WASHINGTON — U.S. Sens. John Thune (R-S.D.) and Raphael Warnock (D-Ga.), members of the Senate Committee on Agriculture, Nutrition, and Forestry and the Senate Committee on Commerce, Science, and Transportation, today introduced the Promoting Precision Agriculture Act, bipartisan legislation to help facilitate further adoption of precision agriculture technology. The bill would establish a partnership between the government and the private sector to develop voluntary interconnectivity standards and prioritize the cybersecurity needs for precision agriculture technologies.
“Agriculture is the lifeblood of South Dakota,” said Thune. “Making agriculture more efficient and more productive is not only good for our nation’s food supply, it’s good for South Dakota farmers and ranchers and their families. I’m proud to introduce this bill that would help enhance and protect precision agriculture equipment as more producers use next-generation technologies to improve their operations.”
“Technology is an integral part of farming in the 21st century,” said Warnock. “Georgia producers use robotics, sensors, monitors, and even drones to increase crop yield and use their resources effectively. It only makes sense that these technologies should work seamlessly together. This bill is good for farmers and the families they serve. I’m glad to work with Senator Thune, my colleague on the Senate Agriculture Committee, on this bipartisan legislation. We’re going to fight to get this done.”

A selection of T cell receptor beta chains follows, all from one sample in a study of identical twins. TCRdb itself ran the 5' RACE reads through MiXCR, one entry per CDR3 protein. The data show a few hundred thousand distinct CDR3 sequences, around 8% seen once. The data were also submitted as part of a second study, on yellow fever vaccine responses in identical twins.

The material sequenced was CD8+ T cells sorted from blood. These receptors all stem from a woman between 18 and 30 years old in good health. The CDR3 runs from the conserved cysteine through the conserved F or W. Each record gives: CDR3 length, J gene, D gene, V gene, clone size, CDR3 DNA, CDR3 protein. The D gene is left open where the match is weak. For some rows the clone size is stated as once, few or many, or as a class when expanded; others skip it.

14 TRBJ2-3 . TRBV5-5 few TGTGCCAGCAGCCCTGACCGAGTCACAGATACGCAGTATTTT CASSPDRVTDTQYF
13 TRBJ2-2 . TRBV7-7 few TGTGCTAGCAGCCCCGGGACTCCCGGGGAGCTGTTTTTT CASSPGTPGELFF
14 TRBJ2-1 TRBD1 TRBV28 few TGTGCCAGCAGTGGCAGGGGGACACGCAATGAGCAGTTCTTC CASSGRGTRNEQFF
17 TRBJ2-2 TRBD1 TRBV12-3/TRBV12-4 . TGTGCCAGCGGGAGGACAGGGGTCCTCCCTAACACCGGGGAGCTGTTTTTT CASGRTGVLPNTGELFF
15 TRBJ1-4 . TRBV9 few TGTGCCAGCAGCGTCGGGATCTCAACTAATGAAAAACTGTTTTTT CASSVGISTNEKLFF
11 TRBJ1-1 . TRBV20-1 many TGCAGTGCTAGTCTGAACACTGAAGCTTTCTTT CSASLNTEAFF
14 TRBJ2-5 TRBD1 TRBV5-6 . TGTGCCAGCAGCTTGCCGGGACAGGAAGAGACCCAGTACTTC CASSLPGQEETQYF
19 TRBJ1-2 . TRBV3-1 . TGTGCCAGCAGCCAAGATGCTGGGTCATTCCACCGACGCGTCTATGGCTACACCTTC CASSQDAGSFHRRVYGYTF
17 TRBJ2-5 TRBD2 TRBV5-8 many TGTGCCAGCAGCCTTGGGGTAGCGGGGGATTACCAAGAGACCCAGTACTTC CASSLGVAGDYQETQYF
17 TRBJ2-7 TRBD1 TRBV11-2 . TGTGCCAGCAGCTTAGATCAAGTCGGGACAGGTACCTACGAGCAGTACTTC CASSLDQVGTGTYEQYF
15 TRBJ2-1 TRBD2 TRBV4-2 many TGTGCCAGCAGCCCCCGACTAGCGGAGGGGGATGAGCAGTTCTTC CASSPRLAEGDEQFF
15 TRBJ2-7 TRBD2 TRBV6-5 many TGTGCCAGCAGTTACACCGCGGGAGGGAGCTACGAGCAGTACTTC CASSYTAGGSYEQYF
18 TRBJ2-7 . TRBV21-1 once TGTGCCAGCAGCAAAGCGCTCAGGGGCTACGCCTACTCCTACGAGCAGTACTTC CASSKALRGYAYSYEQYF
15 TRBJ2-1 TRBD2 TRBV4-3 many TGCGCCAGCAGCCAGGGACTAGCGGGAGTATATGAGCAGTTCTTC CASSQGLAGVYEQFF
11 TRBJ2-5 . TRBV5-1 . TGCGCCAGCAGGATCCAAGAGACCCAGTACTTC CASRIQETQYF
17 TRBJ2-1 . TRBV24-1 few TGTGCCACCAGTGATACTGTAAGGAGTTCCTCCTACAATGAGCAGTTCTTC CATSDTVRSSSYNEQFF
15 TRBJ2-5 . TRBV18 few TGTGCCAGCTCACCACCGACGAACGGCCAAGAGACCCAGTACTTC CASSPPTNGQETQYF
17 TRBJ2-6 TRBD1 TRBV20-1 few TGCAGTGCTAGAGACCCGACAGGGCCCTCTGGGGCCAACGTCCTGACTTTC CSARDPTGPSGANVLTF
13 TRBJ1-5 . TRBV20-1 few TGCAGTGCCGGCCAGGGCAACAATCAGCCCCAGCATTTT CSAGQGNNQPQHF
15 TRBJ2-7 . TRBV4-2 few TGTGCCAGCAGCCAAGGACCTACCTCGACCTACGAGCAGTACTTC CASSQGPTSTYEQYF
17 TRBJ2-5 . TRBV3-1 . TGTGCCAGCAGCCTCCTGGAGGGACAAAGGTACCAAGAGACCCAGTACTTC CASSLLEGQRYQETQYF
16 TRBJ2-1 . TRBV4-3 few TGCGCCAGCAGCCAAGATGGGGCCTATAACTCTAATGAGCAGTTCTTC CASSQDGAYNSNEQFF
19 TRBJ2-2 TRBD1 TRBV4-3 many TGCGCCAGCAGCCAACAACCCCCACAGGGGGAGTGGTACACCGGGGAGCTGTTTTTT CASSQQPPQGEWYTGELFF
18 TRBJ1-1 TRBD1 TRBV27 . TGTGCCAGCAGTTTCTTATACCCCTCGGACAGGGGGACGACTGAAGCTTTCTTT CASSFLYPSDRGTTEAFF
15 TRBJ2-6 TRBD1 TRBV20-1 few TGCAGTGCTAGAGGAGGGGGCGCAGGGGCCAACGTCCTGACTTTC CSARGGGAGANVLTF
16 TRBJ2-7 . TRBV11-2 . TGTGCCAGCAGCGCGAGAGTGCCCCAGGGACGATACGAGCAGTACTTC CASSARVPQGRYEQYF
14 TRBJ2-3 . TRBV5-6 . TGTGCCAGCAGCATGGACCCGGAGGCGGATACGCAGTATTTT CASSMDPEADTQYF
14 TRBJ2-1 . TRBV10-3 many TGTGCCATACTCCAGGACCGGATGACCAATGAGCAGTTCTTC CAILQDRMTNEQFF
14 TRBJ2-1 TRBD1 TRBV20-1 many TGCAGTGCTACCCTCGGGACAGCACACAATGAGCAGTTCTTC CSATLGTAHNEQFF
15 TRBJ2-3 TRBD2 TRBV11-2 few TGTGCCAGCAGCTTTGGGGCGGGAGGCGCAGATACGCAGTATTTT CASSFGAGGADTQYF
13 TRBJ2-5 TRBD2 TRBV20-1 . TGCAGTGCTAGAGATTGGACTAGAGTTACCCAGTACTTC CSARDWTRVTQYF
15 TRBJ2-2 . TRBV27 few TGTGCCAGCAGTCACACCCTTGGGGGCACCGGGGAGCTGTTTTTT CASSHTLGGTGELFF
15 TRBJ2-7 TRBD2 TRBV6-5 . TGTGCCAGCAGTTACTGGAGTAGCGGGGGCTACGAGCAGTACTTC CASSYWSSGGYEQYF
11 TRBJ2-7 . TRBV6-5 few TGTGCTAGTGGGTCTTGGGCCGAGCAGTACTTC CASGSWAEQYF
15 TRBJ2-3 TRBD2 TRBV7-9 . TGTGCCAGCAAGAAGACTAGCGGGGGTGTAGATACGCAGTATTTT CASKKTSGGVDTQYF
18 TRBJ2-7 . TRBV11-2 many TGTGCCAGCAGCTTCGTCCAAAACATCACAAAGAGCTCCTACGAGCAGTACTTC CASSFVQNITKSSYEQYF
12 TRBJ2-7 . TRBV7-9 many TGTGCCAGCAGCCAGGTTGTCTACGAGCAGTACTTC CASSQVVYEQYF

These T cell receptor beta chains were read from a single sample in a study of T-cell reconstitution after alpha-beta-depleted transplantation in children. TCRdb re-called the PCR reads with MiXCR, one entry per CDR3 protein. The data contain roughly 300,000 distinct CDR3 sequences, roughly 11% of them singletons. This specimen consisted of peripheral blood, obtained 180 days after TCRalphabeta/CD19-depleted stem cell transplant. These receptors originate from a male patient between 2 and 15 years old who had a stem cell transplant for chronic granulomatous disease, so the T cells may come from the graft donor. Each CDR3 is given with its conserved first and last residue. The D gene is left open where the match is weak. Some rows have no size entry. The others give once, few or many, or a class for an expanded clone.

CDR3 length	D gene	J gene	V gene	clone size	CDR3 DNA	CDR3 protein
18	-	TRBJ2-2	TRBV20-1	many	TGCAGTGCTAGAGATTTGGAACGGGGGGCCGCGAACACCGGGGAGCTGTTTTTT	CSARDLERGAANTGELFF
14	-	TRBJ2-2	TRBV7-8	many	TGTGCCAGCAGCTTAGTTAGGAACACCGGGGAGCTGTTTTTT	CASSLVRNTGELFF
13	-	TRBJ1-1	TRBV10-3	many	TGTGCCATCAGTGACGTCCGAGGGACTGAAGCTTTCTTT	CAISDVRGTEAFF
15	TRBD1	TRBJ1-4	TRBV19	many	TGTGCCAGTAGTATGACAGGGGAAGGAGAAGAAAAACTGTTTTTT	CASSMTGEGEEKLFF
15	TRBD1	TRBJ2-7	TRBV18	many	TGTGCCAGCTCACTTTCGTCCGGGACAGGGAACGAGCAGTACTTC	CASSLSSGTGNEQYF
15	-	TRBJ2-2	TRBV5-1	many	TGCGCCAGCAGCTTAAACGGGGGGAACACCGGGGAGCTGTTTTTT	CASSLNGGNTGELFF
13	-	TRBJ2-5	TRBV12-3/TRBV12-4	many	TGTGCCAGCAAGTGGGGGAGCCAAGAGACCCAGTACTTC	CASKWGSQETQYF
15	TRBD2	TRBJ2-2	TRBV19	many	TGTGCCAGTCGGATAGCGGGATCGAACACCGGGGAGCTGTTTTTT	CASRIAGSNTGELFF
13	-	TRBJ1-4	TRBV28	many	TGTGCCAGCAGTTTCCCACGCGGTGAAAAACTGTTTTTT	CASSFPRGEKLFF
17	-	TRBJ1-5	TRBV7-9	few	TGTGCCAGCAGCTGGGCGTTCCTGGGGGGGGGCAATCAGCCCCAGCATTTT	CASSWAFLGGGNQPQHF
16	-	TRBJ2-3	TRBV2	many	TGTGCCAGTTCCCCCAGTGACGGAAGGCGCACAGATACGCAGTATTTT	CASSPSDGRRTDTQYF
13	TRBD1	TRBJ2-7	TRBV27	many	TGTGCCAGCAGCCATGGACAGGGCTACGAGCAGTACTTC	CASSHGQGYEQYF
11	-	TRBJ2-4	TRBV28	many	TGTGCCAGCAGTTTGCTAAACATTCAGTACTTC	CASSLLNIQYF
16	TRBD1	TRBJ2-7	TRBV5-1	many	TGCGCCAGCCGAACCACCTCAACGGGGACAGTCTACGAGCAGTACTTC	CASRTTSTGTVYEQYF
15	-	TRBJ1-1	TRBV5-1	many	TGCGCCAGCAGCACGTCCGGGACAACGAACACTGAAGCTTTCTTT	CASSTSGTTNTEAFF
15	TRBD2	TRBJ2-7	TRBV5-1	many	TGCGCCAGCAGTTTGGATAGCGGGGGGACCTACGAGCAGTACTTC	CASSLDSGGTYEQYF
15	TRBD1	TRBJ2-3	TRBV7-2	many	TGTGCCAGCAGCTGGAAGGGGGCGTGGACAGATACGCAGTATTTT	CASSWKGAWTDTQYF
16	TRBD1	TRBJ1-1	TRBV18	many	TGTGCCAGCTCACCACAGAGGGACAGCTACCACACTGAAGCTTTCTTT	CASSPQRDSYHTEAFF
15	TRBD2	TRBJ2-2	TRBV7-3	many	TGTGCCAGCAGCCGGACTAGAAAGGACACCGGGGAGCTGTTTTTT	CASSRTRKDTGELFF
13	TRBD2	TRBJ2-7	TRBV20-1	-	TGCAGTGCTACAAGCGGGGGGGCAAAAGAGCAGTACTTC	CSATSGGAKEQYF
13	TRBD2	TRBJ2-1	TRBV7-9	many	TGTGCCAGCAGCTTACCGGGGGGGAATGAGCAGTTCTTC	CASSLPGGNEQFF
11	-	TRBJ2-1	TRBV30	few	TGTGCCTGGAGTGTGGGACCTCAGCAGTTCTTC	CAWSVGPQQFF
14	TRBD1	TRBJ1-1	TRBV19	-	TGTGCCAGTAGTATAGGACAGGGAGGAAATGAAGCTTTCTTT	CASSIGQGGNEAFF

The Promoting Precision Agriculture Act would:
- Direct U.S. Department of Agriculture (USDA), in consultation with the National Institute of Standards and Technology (NIST), to support the development of voluntary, consensus-based, industry-led interconnectivity standards, guidelines, and best practices for precision agriculture to encourage the adoption of precision agriculture technology.
- Support the evolving demands of precision agriculture by requiring USDA, the Federal Communications Commission, and NIST to consider the impacts next-generation technologies will have on precision agriculture.
- Prioritize the cybersecurity needs of precision agriculture. As advanced precision agriculture technologies become more readily available, the agriculture industry has increasingly become vulnerable to cybersecurity threats.
Thune, who has helped write four farm bills throughout his time in Congress, will continue introducing farm bill proposals ahead of the current bill’s expiration in September 2023. Thune spoke about the Promoting Precision Agriculture Act today on the Senate floor.